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Three teenagers were arrested on minor disorder charges.
A breakdown in communication is believed to have resulted in hundreds of first-year students assembling an hour earlier than the official 7.30pm start, which may have fuelled the trouble, OUSA president Edwin Darlow said last night.
He believed students' pent-up energy following the cancellation of Orientation events because of wet weather may have contributed.
Senior Sergeant Trevor Thomson, of Dunedin, said officers were prepared for the parade but were taken aback by the early arrival of "unorganised halls" at the starting point, the Dental School, in Great King St.
Extra officers were sent when property damage started, he said.
The parade of about 2000 left the Dental School, heading for the Octagon via George St, about 7pm. By this time, participants had been targeted by egg-throwing bystanders.
As the large mass of students moved into George St, hundreds of eggs, bottles, rubbish, and buckets full of vomit and faeces, were thrown from first-floor verandas and alleyways, as well as at shop frontages.
The crowd began to chant and others broke ranks to run to avoid being hit.
Car windows were smashed, rubbish bins were emptied on to the street, the shop window of Brent Weatherall Jewellers was cracked, shop signs were pulled down and glass littered the street. People ran over cars and away from OUSA volunteers trying to control the crowd.
Some participants had cuts to their feet, arms and faces.
One first-year student from Wellington yelled he was going to "total this city" as he ran to join students running down George St towards the Octagon.
International student Kelron Harry, of the Caribbean, who was in the Octagon with his wife and son, said the crowd of chanting students appeared aggressive.
"This is a real culture shock."
Dunedin city councillors Dave Cull and Chris Staynes were at a wine tasting above Munslows Fine Wines and came out to survey the damage.
Cr Cull was furious at the destruction in George St.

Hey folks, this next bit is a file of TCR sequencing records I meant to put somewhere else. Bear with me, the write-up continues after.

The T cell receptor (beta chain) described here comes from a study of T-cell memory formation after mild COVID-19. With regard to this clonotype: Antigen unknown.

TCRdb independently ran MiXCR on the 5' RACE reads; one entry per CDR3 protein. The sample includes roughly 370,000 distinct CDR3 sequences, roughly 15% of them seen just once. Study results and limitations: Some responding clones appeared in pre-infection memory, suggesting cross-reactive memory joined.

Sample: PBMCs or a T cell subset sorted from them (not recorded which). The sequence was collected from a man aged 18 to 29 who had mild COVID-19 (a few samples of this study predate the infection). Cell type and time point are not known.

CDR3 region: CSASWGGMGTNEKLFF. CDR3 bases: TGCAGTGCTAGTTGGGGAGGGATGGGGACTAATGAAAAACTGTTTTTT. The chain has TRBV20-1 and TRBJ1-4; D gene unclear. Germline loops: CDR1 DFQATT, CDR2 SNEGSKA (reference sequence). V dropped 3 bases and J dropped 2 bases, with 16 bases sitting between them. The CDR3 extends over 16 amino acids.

"Why should we tolerate this here? I don't think there would be anywhere that this would be tolerated.
"Why should we allow people to throw eggs and litter down our main street and then expect the city to pay to clean it up?"
However, he said caution was needed when apportioning blame, as not just students were involved.
Cr Staynes said the police presence was needed earlier.
"It is nice to see students having fun, but this is a bit past that."
When told about events last night, Dunedin Mayor Peter Chin said he was disappointed, especially as he had welcomed students to the city the day before.
"I talked about the respect they should have for the city and the way they should treat it as their own home.
"If some of those students were involved, then I am very disappointed."
Copa bar worker and student Erica Gold removed egg from windows on a George St premises after the parade.
"I feel really bad for these businesses. A lot of them will come to work tomorrow and have to clean masses of dried egg off their windows.
"This is just taking it way too far. We shouldn't have to take it. Just look at the streets," she said.
Miss Gold said she had heard participants and people lining the streets had bought packs of four dozen eggs in preparation for the parade.
Jewellery store owner Brent Weatherall, whose shop window was cracked, said he did not want to "jump on the bandwagon to bag students" but he would be asking the student association to pay for the damage. He estimated the window would cost more than $1000.
Street cleaning began last night.
University of Otago chief operating officer John Patrick said it was inappropriate to comment until the university had had a chance to gather all the facts.